What’s left? Pill use dropped by nearly half in the decade since 1973, when the National Center for Health Statistics reported that 36.1% of married women between the ages of 15 and 44 preferred that method. This month the New England Journal of Medicine reported that the Pill does not increase the chance of breast cancer, even in many high-risk groups. The Journal concluded that the dangers are so small that “the vast majority of users will experience only the benefits.” But many women are wary. The most popular birth control is now sterilization. One-third of sexually active women are either sterilized or have partners who are. Another choice is the sperm barrier, especially the condom. Its sales have increased dramatically, mainly because of the fear of sexually transmitted diseases, particularly AIDS and herpes. No longer hidden behind drugstore counters, condoms are openly displayed on self-service racks. The customers have changed too. Today women buy at least a third of all condoms, and they are not shy about asking their partners to use them. Says Deborah Agre of the Coalition for the Medical Rights of Women: “Women feel they can more legitimately ask, if not demand, that men take responsibility.” Manufacturers of this vintage prophylactic have been quick to take note of shifting attitudes. Trojans has downplayed its helmet logo to emphasize mood scenes featuring romantic couples. Mentor and Lady Protex are new brands packaged specifically for women and sold next to tampons, sanitary pads and douches.

Birth-control specialists applaud the condom’s effectiveness. Still, “it’s like the horse and carriage,” notes Dr. Harrith Hasson of the Society for the Advancement of Contraception. “It’s a fine means of transportation, but if we had been satisfied to stop there, we would never have invented the car and the airplane.” Unfortunately, research faces difficulties. Many companies have pulled back because of the cost of testing and the risk of suits. Federally funded research is down as well. Clinical tests of an NIH-developed implant system called Capronor stalled for more than a year because the company designated to study the device could not get insurance. Says Hasson: “We are rapidly becoming an underdeveloped nation in terms of contraception.”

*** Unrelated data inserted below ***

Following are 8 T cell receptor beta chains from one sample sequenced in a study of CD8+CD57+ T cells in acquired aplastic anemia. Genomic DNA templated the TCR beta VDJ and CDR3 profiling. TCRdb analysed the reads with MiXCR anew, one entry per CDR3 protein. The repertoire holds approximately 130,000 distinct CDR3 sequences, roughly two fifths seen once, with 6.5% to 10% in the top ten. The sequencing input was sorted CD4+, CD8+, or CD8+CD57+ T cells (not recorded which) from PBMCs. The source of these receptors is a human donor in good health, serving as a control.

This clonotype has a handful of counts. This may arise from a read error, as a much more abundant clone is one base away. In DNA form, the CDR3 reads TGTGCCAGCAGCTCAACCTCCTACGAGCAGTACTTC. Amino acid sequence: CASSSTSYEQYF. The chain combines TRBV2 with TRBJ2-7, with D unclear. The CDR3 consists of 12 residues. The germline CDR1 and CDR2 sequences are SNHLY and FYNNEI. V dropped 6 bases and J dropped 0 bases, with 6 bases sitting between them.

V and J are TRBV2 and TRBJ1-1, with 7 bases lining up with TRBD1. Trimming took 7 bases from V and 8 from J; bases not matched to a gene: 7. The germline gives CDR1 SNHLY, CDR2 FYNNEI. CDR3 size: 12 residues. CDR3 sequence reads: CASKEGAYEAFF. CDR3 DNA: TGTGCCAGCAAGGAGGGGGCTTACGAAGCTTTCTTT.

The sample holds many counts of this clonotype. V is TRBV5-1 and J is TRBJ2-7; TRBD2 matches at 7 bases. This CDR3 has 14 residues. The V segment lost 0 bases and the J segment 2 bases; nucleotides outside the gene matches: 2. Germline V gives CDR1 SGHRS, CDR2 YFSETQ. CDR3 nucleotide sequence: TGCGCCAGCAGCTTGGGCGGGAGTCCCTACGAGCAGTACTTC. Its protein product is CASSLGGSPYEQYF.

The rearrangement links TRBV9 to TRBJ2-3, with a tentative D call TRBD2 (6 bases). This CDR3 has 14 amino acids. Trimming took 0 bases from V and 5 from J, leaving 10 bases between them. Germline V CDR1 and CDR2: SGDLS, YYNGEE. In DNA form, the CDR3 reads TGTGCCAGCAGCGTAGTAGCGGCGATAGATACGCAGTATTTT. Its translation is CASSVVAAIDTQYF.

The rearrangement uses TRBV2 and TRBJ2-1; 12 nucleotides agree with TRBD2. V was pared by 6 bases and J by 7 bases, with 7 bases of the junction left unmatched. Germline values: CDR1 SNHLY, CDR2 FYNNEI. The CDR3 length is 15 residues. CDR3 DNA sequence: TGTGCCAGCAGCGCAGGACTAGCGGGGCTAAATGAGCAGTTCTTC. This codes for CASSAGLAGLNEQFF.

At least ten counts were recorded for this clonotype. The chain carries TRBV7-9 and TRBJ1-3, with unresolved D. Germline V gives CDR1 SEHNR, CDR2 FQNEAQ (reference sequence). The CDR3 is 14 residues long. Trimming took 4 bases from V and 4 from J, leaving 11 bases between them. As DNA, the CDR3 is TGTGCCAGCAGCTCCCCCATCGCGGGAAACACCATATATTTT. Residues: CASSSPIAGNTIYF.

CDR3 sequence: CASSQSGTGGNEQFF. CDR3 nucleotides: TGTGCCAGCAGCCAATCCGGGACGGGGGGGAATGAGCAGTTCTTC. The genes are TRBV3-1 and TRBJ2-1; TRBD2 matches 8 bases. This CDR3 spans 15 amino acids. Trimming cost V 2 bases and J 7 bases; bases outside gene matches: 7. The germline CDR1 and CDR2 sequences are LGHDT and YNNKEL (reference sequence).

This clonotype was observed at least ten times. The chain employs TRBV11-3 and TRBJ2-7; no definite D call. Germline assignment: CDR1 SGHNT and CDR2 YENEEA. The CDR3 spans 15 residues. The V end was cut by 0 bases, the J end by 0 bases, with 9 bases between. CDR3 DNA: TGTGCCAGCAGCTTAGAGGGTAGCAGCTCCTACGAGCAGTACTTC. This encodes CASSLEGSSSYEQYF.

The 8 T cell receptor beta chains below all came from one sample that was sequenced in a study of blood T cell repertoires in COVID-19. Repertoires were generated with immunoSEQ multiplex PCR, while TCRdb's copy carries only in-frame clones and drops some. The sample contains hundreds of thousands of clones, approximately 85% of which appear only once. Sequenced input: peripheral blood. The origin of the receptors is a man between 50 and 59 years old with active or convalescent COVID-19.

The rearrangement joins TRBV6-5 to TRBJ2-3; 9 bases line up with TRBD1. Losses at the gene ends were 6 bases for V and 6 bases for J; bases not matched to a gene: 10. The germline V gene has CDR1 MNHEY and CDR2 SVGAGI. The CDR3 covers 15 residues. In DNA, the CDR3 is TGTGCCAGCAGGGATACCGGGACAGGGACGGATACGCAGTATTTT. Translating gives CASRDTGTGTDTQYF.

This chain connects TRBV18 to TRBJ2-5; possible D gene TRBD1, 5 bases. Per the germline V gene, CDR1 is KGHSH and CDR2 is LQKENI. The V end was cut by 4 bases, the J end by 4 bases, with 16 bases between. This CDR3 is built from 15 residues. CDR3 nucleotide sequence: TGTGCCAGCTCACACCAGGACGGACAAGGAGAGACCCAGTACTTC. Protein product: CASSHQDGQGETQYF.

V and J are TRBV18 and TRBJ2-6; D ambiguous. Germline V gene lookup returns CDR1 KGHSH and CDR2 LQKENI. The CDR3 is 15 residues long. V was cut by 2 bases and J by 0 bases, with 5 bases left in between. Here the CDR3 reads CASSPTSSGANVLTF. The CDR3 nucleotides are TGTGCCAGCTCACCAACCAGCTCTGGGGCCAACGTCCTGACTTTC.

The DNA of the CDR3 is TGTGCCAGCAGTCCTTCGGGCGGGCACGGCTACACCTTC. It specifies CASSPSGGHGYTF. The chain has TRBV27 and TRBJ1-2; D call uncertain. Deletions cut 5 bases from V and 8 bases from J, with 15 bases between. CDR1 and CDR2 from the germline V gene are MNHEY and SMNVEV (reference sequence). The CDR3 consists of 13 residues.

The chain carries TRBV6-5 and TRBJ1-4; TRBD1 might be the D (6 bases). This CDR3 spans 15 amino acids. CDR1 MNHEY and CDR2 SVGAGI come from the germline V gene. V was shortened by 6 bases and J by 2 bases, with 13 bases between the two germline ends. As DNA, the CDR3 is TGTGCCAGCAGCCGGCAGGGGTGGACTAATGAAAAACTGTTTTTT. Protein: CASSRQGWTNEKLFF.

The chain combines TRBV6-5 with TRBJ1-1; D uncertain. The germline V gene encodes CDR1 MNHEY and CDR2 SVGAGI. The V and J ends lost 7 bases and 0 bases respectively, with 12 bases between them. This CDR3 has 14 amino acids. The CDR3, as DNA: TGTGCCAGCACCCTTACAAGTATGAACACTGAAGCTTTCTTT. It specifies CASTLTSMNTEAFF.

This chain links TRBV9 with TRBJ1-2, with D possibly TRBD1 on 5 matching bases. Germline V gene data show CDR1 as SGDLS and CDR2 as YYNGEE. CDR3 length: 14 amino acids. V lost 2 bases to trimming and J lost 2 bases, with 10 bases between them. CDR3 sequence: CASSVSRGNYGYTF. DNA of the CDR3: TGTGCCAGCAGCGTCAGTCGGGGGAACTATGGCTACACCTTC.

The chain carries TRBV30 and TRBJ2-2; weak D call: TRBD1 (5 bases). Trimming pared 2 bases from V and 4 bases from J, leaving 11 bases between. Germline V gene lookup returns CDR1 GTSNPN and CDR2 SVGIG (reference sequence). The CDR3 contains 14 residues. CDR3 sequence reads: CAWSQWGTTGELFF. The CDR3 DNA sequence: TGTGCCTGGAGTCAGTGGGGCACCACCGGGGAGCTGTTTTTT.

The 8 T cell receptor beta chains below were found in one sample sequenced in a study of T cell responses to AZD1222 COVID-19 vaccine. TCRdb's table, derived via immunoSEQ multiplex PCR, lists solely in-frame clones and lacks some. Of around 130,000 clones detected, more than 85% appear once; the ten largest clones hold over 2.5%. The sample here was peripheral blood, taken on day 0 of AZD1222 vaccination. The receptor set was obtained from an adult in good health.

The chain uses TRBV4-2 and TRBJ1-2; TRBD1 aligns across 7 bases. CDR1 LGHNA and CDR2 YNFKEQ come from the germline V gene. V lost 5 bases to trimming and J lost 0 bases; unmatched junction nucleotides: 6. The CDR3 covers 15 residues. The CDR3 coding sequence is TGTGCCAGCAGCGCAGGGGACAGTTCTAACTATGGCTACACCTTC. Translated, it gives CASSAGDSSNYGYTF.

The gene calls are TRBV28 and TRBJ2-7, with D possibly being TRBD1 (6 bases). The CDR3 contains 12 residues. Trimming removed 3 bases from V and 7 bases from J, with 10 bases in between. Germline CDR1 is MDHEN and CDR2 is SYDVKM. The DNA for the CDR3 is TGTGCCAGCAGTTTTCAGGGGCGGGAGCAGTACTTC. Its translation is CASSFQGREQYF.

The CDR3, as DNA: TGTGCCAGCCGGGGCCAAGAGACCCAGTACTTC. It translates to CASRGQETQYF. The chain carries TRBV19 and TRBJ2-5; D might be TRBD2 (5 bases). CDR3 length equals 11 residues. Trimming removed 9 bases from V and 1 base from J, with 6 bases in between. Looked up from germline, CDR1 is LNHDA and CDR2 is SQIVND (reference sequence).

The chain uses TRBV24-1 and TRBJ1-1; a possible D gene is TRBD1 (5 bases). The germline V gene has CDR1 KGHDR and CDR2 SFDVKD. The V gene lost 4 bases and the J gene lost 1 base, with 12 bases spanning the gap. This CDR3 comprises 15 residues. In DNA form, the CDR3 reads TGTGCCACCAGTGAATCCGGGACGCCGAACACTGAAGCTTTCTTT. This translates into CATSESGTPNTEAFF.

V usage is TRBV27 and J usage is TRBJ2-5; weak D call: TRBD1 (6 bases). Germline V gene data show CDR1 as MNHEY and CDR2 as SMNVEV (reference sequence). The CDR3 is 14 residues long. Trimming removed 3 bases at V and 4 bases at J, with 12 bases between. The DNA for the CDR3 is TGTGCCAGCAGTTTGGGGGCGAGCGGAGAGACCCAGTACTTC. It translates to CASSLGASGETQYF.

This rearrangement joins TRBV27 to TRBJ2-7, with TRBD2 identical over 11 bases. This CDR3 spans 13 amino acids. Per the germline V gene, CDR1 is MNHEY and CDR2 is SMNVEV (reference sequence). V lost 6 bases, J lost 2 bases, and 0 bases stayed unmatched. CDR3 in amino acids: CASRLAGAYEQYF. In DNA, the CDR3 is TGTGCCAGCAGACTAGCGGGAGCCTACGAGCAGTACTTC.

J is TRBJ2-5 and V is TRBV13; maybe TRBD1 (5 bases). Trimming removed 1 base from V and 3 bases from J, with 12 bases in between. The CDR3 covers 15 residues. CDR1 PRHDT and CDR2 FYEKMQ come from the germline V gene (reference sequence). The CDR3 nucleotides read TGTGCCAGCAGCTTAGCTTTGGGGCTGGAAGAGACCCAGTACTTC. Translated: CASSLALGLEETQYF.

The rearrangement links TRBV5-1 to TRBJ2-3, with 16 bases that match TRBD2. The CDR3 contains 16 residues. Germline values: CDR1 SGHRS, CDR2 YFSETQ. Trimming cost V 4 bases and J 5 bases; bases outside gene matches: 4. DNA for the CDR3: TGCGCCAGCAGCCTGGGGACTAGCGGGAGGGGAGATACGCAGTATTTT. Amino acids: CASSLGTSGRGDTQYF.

Indeed, several birth-control methods are available abroad but not in the U.S. Depo-Provera, an injectable contraceptive that prevents pregnancy for three months, is used in 86 countries. Ironically, it was created by the U.S.’s Upjohn Co., but it has repeatedly failed to win the approval of the Food and Drug Administration because of concern about side effects. Norplant, which releases a hormone for five years, is available in five nations. The implant was developed by scientists of the New York City-based Population Council and will be submitted to the FDA next year. But even if Norplant gains acceptance, it is unlikely that any American corporation will market it domestically because of the liability problems. If the U.S. wants newer, better contraceptives, consumers will have to change their attitudes, says Guttmacher’s Lincoln. “The expectations in this country for perfection are unrealistic. There has never been a contraceptive device made that didn’t have some risk.”